The Best of Valencia's Suburbs

In other countries when you say you live in the suburbs there is an immediate impression of a sense of something very different from city life. In the UK it's all to do with middle class aspiration and keeping up with the Joneses, curtain twitching, needing the car for everything but most especially for getting to the golf club and that impending sense of quiet boredom and doom stretching from mid life into your dotage. In the USA it's white picket fences, also needing the car for everything but needing to travel much further, overbearing home owners associations, every house being identical and a longing to return to main street USA where everything was to hand before the 'Burbs existed.

In Spain and more particularly Valencia, the suburbs are different because the concept of the commute was alien to Spanish life until quite recently and most of them weren't built by a developer to a template. Everyone bought their own plot and let their imagination run wild on the design of the house giving them a less identikit look. Equally, in many places around Valencia the suburbs as you would picture them, houses with their own gardens and off road parking, well, simply put they don't exist and there are very good reasons for this

In Spain, everyone moved into the city to be near their work and rural depopulation even close to major cities was a major thing. The further you were from the main population centres the bigger the population declines as younger people left looking for work which could only be found in the capitals of each province as agricultural activity lessened, or they left to go to University in the cities and never returned (except for the weekends, holidays and village fiestas which are sort of obligatory).

In the inland towns and villages this was only slightly reversed by the advent of the internet as it took a long time for many of these towns and villages to be connected up to fast internet and by then the damage had largely been done. However, the pandemic meant a lot of people longed to return to their towns and villages after being cooped up for three months often in small city apartments without outside space to walk in and take in fresh air.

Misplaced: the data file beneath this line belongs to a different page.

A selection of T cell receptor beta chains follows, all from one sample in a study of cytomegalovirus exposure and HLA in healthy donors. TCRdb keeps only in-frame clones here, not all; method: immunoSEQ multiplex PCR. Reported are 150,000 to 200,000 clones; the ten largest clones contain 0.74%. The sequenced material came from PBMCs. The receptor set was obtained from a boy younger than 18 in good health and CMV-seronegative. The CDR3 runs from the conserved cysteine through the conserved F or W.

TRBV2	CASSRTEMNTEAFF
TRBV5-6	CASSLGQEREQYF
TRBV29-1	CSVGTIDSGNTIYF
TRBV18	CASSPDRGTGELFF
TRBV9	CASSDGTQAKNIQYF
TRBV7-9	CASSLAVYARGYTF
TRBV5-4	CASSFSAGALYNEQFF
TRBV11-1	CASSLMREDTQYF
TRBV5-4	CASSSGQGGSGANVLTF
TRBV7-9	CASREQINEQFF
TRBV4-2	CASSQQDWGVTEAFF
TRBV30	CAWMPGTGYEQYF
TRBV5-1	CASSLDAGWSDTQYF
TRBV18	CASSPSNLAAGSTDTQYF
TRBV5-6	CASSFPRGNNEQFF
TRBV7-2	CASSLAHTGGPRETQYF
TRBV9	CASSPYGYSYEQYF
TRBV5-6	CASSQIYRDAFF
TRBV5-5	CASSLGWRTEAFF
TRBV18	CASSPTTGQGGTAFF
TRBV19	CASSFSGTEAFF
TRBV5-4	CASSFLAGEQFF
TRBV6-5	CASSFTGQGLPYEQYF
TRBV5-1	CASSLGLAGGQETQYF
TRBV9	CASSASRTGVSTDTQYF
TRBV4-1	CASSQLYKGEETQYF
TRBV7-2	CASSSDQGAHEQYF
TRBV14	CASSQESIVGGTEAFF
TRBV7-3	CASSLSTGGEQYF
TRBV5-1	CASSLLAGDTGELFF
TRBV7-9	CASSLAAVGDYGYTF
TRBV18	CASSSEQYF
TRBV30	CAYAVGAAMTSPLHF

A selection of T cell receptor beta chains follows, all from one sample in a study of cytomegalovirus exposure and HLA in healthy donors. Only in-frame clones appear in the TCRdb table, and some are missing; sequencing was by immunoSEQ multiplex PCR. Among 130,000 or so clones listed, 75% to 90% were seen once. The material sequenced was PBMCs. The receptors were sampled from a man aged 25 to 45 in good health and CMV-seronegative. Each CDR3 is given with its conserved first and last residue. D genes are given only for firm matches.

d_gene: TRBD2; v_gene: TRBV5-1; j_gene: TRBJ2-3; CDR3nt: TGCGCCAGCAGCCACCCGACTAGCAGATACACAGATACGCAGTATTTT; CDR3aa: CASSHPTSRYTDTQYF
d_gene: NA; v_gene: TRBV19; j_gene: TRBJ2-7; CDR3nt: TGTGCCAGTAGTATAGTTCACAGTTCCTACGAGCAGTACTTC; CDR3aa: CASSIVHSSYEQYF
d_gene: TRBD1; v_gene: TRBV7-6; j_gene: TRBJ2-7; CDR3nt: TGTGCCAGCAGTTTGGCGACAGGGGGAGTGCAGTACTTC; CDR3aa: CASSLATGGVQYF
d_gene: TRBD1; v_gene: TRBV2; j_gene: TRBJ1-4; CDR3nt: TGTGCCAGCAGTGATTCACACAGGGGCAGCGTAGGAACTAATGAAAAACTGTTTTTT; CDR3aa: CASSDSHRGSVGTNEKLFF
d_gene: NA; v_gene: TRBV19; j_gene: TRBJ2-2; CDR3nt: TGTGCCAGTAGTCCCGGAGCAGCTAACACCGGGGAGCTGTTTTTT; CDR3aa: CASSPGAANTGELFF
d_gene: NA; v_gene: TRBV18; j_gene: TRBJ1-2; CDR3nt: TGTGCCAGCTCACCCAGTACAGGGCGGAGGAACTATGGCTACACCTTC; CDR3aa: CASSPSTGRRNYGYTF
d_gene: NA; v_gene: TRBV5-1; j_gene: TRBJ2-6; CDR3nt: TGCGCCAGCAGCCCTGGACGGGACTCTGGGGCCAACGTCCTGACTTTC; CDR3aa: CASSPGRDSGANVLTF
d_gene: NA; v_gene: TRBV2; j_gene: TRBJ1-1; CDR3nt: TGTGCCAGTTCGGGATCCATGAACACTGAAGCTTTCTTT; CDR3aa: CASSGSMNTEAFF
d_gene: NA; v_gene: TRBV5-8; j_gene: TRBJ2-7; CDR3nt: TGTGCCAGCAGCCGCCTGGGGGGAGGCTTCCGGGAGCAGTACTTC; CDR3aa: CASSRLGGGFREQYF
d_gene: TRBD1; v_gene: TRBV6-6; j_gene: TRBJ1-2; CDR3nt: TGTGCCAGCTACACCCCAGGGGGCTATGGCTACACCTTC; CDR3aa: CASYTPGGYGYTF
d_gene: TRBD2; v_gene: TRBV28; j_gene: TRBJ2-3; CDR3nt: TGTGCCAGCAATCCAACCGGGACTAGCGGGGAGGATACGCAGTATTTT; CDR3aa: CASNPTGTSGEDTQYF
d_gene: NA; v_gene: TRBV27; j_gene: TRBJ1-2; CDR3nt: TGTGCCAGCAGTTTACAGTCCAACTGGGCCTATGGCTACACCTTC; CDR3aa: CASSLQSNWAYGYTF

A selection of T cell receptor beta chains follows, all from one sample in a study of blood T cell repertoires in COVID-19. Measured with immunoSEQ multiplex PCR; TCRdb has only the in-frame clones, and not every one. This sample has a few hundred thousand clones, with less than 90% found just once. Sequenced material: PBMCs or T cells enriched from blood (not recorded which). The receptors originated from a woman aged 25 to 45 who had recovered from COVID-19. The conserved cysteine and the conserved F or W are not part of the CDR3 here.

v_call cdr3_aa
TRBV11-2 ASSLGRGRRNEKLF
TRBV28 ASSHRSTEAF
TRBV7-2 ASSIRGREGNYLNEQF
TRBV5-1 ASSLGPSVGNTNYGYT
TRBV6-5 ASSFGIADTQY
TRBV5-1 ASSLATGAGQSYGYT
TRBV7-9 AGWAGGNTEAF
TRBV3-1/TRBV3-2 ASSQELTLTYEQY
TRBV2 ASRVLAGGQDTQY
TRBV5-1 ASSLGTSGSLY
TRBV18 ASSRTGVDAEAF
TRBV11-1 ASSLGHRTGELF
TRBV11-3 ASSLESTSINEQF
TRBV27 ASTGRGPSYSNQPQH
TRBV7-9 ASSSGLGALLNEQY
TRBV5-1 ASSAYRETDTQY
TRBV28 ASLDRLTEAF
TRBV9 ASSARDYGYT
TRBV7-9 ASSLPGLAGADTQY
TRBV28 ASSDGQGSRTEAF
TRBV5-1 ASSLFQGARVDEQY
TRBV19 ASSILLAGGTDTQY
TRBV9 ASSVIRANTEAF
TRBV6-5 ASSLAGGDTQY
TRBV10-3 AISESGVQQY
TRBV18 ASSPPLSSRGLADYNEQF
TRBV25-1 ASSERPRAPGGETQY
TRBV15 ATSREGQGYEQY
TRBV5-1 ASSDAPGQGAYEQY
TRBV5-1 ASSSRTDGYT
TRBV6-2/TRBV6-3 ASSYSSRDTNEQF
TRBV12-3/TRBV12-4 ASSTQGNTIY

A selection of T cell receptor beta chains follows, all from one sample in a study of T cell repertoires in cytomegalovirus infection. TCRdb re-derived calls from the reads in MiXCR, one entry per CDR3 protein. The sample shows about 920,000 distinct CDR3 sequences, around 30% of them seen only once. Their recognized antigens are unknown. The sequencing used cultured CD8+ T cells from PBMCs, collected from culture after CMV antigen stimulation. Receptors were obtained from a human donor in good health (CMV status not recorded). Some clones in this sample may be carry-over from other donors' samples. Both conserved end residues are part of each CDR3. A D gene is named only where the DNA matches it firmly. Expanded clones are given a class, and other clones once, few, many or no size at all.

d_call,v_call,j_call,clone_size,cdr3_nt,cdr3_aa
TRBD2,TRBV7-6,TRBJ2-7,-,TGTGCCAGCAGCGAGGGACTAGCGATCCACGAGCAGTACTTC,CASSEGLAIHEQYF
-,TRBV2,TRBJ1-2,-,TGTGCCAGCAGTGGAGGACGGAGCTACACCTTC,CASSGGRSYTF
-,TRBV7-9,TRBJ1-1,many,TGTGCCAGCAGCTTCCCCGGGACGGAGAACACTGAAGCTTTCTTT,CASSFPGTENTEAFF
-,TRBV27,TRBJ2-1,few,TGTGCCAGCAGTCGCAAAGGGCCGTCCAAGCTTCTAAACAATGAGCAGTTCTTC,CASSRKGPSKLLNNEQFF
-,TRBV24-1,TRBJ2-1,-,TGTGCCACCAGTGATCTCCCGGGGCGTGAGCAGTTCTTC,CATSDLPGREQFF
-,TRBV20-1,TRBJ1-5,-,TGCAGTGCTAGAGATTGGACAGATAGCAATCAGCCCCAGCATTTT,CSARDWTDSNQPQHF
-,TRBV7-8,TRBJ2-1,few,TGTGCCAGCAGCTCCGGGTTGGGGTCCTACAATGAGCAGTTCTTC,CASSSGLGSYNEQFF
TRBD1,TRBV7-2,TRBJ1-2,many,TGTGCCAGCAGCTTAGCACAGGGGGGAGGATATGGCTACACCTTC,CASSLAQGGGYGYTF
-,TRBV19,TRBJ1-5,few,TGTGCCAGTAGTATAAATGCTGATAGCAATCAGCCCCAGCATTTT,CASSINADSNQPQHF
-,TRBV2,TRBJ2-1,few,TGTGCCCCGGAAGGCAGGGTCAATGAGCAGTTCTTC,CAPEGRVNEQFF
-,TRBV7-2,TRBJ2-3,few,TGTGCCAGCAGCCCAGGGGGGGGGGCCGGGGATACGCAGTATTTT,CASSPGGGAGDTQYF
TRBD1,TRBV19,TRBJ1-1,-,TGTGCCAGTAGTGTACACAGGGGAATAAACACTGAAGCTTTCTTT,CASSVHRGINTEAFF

The suburbs, when you can find them, on the other hand had become lively with plenty to offer and this is true more than anywhere in the larger cities in Spain, Madrid, Barcelona and, what interests us today, Valencia. There are various reasons for this which we will quickly explore before giving our choice of the best of Valencia's more typical suburbs.

What A Valencian Suburb Offers

Proximity is the first requirement because despite everything the person moving to the Valencian suburbs wants easy access into the city even when their town has everything needed for everyday living. The average Valencian thinks that the nearer you are to the city the better. Once we get past the half hour into the city range we are not talking about the suburbs, that is "el quinto pino" for a Valencian (The middle of nowhere)